Skip to Content Top

Senator Warren Says Wells Fargo Should Give Bonuses Back


Supreme CourtLast week, Democratic lawmakers amplified the Wells Fargo controversy by taking aim at the senior executives who earned millions of dollars in bonuses while employees of the bank allegedly created sham accounts in an effort to meet their sales goals.

Lawmakers, including Senator Elizabeth Warren, are now calling for the executives of the company to be held accountable. Wells Fargo fired roughly 5,300 employees due to misconduct during the period of the alleged scheme. However, lawmakers believe that the leadership has escaped responsibility for their actions.

The lawmakers are targeting Carrie Tolstedt, who served as the former head of Community Bank (a unit of Wells Fargo) during the time of the alleged scheme. The employees who were fired for misconduct all worked under the Community Bank unit. During the time period, Tolstedt earned $20 million in bonuses and in July, she announced her retirement, walking away with roughly $125 million.

The bonuses were earned as a result of the alleged scheme that occurred between 2010 and 2015. A spokesperson for Wells Fargo has declined to discuss the executives’ pay or the letter issued by the lawmakers. However, in an interview last week, John G. Stumpf, a Chief Executive for Wells Fargo, announced that the company’s board would make the decision regarding whether or not there would be “clawbacks,” which would require the executives to return some of the money earned on their bonuses.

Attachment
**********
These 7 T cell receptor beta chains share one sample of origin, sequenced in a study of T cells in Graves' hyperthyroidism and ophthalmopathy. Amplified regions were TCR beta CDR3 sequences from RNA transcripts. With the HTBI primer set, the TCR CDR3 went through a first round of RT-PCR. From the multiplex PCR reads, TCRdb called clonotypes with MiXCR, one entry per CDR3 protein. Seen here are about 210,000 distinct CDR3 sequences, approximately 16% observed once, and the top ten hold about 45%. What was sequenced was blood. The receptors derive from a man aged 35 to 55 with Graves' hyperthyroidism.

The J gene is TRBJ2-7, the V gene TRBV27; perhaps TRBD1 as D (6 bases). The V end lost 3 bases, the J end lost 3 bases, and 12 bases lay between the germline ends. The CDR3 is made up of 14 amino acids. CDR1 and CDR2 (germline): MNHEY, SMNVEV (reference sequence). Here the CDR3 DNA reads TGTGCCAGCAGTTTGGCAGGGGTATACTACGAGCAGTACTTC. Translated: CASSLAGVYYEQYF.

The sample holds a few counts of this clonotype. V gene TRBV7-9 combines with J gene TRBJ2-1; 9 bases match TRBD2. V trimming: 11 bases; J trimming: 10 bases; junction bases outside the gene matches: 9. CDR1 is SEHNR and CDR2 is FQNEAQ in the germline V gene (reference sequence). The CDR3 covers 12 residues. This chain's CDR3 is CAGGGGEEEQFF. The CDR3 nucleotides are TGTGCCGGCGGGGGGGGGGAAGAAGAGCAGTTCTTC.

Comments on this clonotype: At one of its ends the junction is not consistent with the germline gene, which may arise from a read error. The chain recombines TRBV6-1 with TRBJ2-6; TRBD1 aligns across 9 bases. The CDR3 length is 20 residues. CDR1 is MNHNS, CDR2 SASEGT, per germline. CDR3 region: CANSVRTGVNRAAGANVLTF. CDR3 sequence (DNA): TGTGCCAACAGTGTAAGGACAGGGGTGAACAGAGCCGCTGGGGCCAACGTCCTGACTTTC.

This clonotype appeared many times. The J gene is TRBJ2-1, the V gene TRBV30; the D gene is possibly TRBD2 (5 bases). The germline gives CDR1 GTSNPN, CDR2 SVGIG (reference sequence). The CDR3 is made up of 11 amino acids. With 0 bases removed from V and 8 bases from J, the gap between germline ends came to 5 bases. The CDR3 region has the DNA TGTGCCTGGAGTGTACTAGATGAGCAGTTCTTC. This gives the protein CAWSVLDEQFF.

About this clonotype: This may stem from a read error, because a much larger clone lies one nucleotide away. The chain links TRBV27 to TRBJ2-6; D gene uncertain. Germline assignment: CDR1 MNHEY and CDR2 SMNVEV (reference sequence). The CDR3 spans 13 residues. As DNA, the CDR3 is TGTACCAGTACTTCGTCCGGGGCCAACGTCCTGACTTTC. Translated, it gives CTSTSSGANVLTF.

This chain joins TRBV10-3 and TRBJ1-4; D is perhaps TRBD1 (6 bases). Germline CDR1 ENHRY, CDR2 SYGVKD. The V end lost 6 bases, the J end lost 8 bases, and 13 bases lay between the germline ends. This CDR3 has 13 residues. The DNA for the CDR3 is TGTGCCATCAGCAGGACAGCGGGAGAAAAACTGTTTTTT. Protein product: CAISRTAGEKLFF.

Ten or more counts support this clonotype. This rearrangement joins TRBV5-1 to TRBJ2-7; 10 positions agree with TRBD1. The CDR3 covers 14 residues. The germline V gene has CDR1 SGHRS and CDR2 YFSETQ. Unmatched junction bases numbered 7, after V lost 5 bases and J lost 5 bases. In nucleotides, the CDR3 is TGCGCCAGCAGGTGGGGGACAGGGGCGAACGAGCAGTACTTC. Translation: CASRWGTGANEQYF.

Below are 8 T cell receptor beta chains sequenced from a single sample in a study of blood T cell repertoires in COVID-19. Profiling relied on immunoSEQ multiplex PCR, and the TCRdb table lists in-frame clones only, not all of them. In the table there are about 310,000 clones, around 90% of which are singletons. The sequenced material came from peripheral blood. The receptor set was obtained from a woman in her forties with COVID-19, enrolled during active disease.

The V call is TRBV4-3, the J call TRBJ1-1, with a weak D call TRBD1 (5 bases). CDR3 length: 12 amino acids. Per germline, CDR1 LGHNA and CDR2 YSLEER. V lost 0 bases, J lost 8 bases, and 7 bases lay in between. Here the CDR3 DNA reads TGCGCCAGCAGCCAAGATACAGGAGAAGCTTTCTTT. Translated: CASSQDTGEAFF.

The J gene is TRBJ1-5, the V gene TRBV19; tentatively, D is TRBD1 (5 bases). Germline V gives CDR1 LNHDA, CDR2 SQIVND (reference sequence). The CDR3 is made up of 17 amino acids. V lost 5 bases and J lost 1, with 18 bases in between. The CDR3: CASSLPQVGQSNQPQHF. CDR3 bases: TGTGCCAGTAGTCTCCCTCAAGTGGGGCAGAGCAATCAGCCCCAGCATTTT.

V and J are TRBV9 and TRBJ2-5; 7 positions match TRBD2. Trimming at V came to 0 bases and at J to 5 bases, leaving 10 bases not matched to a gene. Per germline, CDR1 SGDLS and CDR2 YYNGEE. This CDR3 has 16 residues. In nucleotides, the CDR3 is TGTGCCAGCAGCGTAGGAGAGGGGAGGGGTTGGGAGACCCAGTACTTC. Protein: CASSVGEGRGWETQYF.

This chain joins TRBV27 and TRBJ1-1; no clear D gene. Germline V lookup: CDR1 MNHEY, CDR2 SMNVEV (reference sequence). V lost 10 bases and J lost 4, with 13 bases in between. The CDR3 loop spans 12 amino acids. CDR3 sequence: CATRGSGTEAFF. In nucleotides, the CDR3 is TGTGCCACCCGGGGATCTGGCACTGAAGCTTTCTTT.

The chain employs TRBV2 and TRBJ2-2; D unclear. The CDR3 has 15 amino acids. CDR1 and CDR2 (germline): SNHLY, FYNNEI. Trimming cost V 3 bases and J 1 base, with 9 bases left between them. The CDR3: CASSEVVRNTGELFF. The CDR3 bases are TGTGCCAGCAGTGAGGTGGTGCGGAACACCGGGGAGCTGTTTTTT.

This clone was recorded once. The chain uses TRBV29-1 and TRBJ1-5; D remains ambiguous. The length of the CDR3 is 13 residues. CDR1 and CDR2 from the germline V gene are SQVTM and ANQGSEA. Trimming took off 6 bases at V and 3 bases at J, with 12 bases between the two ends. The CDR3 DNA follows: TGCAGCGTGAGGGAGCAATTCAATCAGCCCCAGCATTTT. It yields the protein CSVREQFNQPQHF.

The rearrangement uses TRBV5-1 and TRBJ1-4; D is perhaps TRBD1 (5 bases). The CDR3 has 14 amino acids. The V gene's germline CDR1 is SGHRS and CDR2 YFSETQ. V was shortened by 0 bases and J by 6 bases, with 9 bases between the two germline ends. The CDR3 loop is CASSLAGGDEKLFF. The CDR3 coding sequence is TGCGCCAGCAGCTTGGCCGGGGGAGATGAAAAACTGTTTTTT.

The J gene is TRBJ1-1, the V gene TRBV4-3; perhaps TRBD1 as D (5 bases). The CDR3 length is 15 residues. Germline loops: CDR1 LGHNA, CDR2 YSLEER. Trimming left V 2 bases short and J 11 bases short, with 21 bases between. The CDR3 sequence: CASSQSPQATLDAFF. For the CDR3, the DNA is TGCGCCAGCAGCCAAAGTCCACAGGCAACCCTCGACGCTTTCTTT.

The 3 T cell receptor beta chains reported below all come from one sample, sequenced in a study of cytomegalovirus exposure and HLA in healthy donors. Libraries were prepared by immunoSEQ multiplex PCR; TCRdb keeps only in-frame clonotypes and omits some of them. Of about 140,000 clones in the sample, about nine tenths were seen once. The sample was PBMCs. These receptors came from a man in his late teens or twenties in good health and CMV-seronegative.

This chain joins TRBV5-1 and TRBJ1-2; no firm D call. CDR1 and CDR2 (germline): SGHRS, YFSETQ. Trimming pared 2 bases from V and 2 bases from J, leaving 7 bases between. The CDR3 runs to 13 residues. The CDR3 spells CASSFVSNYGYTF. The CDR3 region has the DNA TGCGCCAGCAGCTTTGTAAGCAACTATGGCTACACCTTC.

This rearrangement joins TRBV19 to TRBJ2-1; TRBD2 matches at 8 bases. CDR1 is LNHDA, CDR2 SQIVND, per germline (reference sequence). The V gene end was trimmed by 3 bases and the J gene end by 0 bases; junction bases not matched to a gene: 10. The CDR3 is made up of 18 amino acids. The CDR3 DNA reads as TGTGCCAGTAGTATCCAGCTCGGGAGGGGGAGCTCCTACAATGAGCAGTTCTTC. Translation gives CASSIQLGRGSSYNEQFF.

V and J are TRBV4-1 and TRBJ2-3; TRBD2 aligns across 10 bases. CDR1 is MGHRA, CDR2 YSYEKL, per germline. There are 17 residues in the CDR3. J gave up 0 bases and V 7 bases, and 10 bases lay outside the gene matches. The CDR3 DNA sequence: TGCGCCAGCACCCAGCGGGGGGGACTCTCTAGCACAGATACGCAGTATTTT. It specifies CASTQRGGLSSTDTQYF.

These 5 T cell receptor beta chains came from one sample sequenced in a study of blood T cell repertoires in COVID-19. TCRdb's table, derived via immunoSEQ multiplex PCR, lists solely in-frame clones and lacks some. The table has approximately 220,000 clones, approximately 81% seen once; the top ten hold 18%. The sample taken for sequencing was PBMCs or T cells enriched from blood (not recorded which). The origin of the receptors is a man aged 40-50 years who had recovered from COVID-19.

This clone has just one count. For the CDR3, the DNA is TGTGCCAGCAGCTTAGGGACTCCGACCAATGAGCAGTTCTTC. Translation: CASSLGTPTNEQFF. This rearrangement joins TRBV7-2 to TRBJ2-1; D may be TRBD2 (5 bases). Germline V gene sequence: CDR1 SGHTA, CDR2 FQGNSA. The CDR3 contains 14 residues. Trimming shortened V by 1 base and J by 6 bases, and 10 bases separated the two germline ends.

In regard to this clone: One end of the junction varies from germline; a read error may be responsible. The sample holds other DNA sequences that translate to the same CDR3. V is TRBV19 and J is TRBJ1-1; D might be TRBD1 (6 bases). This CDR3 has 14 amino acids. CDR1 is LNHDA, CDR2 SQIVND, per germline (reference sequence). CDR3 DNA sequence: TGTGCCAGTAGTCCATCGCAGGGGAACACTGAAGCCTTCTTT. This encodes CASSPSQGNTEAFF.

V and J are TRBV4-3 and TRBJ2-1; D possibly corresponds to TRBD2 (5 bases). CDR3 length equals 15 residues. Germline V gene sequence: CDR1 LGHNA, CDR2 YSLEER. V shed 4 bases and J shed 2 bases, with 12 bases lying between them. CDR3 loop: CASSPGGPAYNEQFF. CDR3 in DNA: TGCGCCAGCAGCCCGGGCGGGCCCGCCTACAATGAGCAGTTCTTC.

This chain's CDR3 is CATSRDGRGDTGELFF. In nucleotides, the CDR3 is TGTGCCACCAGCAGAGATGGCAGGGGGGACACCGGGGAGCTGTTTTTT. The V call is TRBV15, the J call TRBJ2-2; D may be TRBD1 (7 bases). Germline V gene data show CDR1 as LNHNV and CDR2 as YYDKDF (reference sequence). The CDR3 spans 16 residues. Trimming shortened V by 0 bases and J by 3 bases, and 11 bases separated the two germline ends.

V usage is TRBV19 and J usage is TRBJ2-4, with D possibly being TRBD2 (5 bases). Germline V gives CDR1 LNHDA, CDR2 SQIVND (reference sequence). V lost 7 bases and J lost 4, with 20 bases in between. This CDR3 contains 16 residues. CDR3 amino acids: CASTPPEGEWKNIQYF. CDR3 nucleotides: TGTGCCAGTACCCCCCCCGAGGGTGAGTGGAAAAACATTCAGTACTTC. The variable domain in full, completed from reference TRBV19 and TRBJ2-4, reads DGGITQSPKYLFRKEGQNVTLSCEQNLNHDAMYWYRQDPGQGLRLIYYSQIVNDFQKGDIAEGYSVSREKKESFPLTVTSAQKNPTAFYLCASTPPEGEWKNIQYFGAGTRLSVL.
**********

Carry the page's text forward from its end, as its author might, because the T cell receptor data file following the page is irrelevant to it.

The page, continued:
Stumpf testified in front of a Senate panel this week, increasing the attention and length of the debate, regardless of how Stumpf emerges from the scheduled hearing. Now, the fake accounts are under review by federal prosecutors with the House Financial Services Committee launching a separate investigation and hearing regarding the fraud allegations.

The alleged scheme took five years to unfold and eventually resulted in the company being fined $185 million.

Attorney Ahmad Sulaiman says,

“If a teller stole a $20 bill it would be theft and will serve jail time but the CEO making hundreds of millions of dollars personally off the criminal activity of his employees gets away with it by apologizing and his company’s insurance policy paying a fine.”

At Atlas Consumer Law, we protect the rights of consumers who have been harmed by fraud. We believe that dishonest companies should not profit from their misconduct, nor should they be allowed to get away with violating the rights of their customers. Our Chicago consumer attorneys aim to protect those who have been wronged by corrupt corporations or businesses.

If you are in need of legal advocacy to help protect your rights as a consumer, call our firm today and discuss your potential case with us.